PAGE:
New Orleans With herculean efforts along with extensive field work and mega expenditures of dollars and political capital, www.healthcare.gov works better now to the degree that about 2 million people weathered the storm to sign up under the new Affordable Care Act with millions more expected hopefully before March 31st. I use the words “works better” carefully though since there’s not a day still where the hollers don’t ring through our offices about the website failing.
Meanwhile, I wonder about the lessons we’re really learning. Tennessee for example just announced that they were moving to a web-only application system for everyone for TennCare, their version of the health insurance system. I have to wonder what papers they are reading and whose interests they are hoping to serve by such a change in face of widely disparate internet access and the complex problems and challenges posed by these new systems.
Recently, I reminded everyone about the huge problems presented by the Bush Administration’s rollout of the drug expansion benefit under Medicare Plan D and its complexity and challenged enrollment and the lessons not learned by the Obama administration. Georgetown law professor, David Super, in a Times op-ed piece does an even better and more comprehensive job in documenting the trail of tears for lower income families trying to get through the maze.
Just as disaster-relief agencies keep track of hurricanes, floods and earthquakes, students of anti-poverty programs remember a litany of automation and contracting meltdowns — some of them prolonged, even epic. Florida, 1992-93. Michigan, 1998-99. Colorado, 1998-2002. Texas, 2006-7. Indiana, 2007-9. The Colorado Benefits Management System is particularly memorable: When first implemented, it reportedly refused food stamps to anyone who did not have a driver’s license from Guam. But finding parallels to the HealthCare.gov meltdown requires no memory at all. Just as HealthCare.gov was filling the headlines, a contractor for the Georgia Department of Human Services was neglecting to send renewal notices to the homes of some 66,000 food stamp recipients and about half that number of Medicaid beneficiaries. On Nov. 1, the state’s computer system…automatically terminated benefits to all those affected for failure to cooperate with reviews they had never been told were underway. In December, a Massachusetts contractor sent thousands of people, many of whom were elderly or had disabilities, new electronic food stamp benefit cards and immediately deactivated their old cards — without waiting to see if the new ones had arrived in the mail. Many had not. In mid-October, a contractor’s glitch made food stamps inaccessible to recipients in 17 states. The White House showed impressive alacrity in fixing HealthCare.gov. But its response to technology failures affecting low-income people has been far more sluggish.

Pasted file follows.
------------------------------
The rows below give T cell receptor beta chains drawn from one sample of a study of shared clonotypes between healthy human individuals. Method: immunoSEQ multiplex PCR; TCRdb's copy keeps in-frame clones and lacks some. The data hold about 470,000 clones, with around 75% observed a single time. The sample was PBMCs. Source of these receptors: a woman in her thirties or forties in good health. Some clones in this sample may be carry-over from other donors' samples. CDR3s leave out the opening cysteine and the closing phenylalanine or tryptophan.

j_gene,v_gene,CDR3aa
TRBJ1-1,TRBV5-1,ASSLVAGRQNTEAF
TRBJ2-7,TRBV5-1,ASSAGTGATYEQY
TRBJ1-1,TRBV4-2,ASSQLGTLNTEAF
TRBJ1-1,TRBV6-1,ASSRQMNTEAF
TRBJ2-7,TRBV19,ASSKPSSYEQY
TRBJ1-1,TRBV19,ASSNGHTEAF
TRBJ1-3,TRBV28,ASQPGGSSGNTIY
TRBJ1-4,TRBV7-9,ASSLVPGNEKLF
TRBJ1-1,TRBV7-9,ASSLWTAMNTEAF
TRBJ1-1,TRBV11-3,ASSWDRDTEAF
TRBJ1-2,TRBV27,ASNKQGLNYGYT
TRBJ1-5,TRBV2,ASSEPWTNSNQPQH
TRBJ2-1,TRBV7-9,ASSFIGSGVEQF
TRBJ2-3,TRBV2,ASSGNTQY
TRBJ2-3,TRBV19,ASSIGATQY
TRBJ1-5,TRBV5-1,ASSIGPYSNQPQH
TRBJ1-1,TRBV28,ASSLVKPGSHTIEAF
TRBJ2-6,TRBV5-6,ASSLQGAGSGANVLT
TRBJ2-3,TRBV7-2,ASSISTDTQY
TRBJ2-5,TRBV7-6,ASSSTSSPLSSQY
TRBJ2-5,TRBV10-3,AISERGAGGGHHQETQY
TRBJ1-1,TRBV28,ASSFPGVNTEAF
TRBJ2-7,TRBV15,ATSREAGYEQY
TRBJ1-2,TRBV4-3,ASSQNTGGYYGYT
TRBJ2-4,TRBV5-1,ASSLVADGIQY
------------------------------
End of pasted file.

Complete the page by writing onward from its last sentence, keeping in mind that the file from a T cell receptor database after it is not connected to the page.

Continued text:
This would all seem embarrassing, if the frequency of occurrences didn’t seem so inevitable and perhaps even deliberate. There are so many better ways to do this, I have to wonder who is being fooled by these slipshod efforts that are punishing the poor while worshiping the holy grail of new technology while neither assuring access or ability to use it.